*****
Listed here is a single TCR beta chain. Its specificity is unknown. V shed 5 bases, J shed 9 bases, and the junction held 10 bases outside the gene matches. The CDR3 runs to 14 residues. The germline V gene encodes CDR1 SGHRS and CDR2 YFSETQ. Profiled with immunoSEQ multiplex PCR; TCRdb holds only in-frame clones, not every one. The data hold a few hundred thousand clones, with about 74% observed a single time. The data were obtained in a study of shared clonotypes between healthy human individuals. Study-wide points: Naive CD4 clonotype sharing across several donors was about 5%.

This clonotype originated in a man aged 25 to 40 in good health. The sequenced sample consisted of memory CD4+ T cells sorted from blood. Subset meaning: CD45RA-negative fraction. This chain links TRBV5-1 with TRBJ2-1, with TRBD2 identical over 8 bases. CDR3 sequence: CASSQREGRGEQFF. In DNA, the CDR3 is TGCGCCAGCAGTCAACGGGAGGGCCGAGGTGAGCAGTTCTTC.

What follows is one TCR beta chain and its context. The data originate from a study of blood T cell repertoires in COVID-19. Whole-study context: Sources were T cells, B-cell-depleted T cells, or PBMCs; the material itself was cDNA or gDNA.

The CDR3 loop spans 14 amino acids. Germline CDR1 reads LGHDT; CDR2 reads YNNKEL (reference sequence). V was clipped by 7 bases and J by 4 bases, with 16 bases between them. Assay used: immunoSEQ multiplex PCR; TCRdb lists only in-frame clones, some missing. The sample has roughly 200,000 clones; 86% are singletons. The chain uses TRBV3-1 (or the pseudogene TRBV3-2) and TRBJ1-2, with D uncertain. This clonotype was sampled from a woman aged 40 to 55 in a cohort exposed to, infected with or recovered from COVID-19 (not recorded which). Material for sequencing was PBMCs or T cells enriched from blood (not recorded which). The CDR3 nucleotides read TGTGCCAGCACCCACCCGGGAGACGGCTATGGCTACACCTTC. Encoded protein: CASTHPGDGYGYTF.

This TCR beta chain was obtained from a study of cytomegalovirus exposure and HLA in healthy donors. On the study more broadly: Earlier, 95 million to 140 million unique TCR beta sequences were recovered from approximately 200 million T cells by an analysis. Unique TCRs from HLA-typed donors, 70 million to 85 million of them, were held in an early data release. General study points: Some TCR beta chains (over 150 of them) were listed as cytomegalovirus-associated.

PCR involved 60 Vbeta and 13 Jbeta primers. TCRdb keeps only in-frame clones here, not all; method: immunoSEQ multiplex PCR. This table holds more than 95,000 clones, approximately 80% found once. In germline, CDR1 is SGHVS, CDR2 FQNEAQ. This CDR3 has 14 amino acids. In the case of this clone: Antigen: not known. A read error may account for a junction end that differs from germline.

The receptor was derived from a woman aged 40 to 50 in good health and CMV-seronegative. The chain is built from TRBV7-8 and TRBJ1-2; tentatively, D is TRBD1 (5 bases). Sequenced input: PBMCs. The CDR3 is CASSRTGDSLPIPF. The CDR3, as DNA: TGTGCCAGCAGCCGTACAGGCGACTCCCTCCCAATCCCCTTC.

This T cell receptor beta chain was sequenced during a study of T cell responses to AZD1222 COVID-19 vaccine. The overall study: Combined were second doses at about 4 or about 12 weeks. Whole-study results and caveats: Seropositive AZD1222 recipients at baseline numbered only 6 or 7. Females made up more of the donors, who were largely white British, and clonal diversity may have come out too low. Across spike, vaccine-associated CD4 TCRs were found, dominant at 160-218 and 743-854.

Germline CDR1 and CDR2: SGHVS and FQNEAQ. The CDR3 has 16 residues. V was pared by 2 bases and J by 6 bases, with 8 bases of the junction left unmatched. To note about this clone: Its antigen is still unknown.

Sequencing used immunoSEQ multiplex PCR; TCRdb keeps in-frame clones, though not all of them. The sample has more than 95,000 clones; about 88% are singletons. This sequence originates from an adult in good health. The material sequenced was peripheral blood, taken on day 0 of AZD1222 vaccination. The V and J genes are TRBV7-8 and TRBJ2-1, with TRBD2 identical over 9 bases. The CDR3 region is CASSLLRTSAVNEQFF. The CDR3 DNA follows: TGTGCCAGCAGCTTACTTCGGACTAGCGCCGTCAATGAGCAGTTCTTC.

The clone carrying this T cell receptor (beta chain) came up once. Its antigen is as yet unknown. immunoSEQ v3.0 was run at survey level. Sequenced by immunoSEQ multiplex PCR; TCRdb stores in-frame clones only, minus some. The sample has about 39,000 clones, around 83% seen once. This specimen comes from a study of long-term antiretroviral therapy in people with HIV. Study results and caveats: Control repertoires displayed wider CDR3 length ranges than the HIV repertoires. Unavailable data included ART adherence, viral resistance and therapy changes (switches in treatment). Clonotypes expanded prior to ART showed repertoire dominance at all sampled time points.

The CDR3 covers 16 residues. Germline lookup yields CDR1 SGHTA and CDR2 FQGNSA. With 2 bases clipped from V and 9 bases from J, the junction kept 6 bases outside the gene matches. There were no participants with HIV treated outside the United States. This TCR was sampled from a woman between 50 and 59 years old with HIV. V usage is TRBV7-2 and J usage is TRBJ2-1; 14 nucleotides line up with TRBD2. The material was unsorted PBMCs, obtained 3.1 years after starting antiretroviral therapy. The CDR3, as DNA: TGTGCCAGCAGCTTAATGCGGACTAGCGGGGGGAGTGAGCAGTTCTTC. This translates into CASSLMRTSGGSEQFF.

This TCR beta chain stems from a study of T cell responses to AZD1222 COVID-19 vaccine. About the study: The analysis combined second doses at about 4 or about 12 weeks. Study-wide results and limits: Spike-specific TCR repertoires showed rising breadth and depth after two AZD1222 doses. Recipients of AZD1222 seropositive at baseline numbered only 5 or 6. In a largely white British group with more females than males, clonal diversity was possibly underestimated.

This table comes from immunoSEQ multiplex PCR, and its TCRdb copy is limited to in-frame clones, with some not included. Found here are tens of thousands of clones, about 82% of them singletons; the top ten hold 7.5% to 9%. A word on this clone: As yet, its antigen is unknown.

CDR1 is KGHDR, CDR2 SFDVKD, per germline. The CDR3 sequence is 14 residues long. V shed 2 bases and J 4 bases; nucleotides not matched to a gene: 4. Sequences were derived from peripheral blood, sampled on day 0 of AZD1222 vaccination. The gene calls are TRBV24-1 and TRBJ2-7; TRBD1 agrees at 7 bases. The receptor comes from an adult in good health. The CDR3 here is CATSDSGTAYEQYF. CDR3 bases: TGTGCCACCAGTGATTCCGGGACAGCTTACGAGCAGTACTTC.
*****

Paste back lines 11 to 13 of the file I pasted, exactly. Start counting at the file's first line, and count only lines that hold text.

The clone carrying this T cell receptor (beta chain) came up once. Its antigen is as yet unknown. immunoSEQ v3.0 was run at survey level. Sequenced by immunoSEQ multiplex PCR; TCRdb stores in-frame clones only, minus some. The sample has about 39,000 clones, around 83% seen once. This specimen comes from a study of long-term antiretroviral therapy in people with HIV. Study results and caveats: Control repertoires displayed wider CDR3 length ranges than the HIV repertoires. Unavailable data included ART adherence, viral resistance and therapy changes (switches in treatment). Clonotypes expanded prior to ART showed repertoire dominance at all sampled time points.

The CDR3 covers 16 residues. Germline lookup yields CDR1 SGHTA and CDR2 FQGNSA. With 2 bases clipped from V and 9 bases from J, the junction kept 6 bases outside the gene matches. There were no participants with HIV treated outside the United States. This TCR was sampled from a woman between 50 and 59 years old with HIV. V usage is TRBV7-2 and J usage is TRBJ2-1; 14 nucleotides line up with TRBD2. The material was unsorted PBMCs, obtained 3.1 years after starting antiretroviral therapy. The CDR3, as DNA: TGTGCCAGCAGCTTAATGCGGACTAGCGGGGGGAGTGAGCAGTTCTTC. This translates into CASSLMRTSGGSEQFF.

This TCR beta chain stems from a study of T cell responses to AZD1222 COVID-19 vaccine. About the study: The analysis combined second doses at about 4 or about 12 weeks. Study-wide results and limits: Spike-specific TCR repertoires showed rising breadth and depth after two AZD1222 doses. Recipients of AZD1222 seropositive at baseline numbered only 5 or 6. In a largely white British group with more females than males, clonal diversity was possibly underestimated.